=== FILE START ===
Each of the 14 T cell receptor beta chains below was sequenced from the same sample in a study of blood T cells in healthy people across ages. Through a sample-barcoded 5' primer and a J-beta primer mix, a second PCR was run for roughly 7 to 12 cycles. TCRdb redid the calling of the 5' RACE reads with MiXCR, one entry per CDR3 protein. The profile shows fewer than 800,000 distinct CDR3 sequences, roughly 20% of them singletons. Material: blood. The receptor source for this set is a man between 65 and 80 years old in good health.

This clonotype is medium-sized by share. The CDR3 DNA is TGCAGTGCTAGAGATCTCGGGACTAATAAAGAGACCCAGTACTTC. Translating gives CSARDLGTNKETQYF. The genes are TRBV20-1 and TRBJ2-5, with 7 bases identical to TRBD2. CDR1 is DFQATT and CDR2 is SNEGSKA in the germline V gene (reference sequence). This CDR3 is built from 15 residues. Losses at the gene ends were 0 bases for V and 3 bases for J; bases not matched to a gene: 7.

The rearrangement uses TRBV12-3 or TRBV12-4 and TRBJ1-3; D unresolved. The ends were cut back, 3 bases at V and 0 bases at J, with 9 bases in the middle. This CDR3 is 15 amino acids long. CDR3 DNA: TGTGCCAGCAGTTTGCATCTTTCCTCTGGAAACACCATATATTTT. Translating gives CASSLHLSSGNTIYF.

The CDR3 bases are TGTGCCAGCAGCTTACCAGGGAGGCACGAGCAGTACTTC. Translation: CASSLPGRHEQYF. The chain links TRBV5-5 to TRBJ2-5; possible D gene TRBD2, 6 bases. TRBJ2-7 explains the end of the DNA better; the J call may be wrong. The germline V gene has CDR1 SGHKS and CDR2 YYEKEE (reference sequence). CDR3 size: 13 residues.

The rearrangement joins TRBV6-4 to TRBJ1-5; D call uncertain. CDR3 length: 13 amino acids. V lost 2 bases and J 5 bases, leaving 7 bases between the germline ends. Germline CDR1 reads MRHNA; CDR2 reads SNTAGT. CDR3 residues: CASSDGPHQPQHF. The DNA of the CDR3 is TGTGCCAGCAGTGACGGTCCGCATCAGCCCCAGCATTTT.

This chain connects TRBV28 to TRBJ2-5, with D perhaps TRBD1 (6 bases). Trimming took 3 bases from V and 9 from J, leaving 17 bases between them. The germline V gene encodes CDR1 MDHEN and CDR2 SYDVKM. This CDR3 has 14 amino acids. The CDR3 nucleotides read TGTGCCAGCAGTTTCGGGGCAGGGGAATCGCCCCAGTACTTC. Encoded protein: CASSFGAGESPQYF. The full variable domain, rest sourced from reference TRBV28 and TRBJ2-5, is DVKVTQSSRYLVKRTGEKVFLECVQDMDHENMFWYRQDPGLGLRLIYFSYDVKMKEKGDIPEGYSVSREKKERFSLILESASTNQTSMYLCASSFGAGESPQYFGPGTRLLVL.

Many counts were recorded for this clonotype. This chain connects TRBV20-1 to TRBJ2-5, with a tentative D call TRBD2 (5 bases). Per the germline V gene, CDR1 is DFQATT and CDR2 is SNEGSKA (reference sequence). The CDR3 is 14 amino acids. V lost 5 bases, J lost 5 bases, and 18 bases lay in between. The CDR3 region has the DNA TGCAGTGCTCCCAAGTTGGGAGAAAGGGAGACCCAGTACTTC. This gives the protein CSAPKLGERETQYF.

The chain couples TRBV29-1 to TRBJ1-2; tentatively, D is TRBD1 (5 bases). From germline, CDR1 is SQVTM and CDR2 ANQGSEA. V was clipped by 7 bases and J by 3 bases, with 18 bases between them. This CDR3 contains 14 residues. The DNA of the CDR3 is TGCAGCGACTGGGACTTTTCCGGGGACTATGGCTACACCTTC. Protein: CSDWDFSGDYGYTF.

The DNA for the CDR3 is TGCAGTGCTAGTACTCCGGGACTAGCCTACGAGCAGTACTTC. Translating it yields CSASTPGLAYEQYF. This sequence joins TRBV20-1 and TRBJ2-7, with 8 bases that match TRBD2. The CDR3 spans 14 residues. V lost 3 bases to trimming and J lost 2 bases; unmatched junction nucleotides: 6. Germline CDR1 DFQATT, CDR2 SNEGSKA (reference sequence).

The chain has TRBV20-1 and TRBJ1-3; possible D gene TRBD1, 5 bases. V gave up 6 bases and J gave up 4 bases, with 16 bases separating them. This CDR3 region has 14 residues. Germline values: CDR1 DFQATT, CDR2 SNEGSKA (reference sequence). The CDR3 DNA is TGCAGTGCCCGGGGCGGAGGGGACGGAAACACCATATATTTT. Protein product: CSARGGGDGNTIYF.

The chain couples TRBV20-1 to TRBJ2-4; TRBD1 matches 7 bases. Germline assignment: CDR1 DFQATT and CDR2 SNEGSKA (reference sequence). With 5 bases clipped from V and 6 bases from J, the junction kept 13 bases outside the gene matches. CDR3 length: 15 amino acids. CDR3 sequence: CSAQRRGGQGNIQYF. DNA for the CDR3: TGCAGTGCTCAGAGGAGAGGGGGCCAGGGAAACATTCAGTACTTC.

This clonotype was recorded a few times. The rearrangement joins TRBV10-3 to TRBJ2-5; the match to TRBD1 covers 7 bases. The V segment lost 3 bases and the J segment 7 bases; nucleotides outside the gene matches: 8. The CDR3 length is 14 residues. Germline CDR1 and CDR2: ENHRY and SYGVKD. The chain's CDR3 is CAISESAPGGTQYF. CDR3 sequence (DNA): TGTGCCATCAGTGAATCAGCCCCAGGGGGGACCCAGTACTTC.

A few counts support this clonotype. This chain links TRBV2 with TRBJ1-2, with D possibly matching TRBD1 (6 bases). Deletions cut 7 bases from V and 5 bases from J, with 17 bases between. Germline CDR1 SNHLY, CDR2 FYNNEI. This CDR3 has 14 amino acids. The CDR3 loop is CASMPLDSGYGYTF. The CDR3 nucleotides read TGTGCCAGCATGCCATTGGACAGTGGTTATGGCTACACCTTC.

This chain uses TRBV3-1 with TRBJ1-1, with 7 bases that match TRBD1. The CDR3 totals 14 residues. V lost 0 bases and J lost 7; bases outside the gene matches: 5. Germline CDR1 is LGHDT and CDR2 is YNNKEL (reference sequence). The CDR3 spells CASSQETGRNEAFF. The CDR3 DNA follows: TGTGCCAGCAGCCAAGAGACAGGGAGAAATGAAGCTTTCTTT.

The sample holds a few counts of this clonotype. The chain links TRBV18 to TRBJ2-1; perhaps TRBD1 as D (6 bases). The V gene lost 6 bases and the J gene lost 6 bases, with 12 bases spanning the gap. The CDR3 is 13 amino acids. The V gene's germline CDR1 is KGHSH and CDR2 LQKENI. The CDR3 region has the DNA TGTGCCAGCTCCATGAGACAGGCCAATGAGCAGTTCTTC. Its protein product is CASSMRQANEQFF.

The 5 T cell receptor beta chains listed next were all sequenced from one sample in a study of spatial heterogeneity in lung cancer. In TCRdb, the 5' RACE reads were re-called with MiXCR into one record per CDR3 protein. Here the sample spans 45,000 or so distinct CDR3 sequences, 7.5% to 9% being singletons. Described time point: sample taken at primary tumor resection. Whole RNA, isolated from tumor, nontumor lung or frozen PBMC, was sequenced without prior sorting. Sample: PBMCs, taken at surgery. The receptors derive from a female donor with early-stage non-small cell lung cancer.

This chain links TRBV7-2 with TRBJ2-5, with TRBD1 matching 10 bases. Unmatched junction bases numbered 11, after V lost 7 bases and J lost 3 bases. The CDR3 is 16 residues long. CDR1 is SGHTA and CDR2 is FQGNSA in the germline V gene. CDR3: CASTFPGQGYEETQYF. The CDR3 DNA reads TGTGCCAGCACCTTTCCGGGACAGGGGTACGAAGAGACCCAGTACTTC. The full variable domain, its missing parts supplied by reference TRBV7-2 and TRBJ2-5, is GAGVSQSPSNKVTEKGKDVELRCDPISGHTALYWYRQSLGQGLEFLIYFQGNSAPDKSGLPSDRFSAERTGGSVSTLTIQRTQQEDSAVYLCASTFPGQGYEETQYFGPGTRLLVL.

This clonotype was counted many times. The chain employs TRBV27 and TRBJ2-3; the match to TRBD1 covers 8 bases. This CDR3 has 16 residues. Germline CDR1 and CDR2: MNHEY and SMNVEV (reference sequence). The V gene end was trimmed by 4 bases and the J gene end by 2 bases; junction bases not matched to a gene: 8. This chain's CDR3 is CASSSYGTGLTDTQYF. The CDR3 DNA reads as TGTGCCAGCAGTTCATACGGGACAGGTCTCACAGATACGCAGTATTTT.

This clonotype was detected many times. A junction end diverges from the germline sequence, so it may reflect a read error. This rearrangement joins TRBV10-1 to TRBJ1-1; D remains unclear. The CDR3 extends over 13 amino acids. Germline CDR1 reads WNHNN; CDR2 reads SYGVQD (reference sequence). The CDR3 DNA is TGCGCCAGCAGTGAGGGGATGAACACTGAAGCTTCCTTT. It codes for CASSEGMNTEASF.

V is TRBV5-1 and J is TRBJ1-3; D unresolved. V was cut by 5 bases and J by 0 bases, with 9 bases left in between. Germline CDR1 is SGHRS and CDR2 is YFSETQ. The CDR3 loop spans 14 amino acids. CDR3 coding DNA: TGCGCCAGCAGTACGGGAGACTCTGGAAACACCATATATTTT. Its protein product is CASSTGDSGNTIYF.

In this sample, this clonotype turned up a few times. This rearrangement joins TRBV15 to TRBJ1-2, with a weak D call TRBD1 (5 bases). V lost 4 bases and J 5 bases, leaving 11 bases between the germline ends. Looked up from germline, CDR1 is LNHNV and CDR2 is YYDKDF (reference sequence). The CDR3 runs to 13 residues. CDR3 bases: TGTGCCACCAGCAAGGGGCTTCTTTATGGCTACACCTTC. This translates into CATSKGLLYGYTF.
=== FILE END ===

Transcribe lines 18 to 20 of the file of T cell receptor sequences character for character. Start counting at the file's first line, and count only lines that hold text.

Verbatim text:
This clonotype was counted many times. The chain employs TRBV27 and TRBJ2-3; the match to TRBD1 covers 8 bases. This CDR3 has 16 residues. Germline CDR1 and CDR2: MNHEY and SMNVEV (reference sequence). The V gene end was trimmed by 4 bases and the J gene end by 2 bases; junction bases not matched to a gene: 8. This chain's CDR3 is CASSSYGTGLTDTQYF. The CDR3 DNA reads as TGTGCCAGCAGTTCATACGGGACAGGTCTCACAGATACGCAGTATTTT.

This clonotype was detected many times. A junction end diverges from the germline sequence, so it may reflect a read error. This rearrangement joins TRBV10-1 to TRBJ1-1; D remains unclear. The CDR3 extends over 13 amino acids. Germline CDR1 reads WNHNN; CDR2 reads SYGVQD (reference sequence). The CDR3 DNA is TGCGCCAGCAGTGAGGGGATGAACACTGAAGCTTCCTTT. It codes for CASSEGMNTEASF.

V is TRBV5-1 and J is TRBJ1-3; D unresolved. V was cut by 5 bases and J by 0 bases, with 9 bases left in between. Germline CDR1 is SGHRS and CDR2 is YFSETQ. The CDR3 loop spans 14 amino acids. CDR3 coding DNA: TGCGCCAGCAGTACGGGAGACTCTGGAAACACCATATATTTT. Its protein product is CASSTGDSGNTIYF.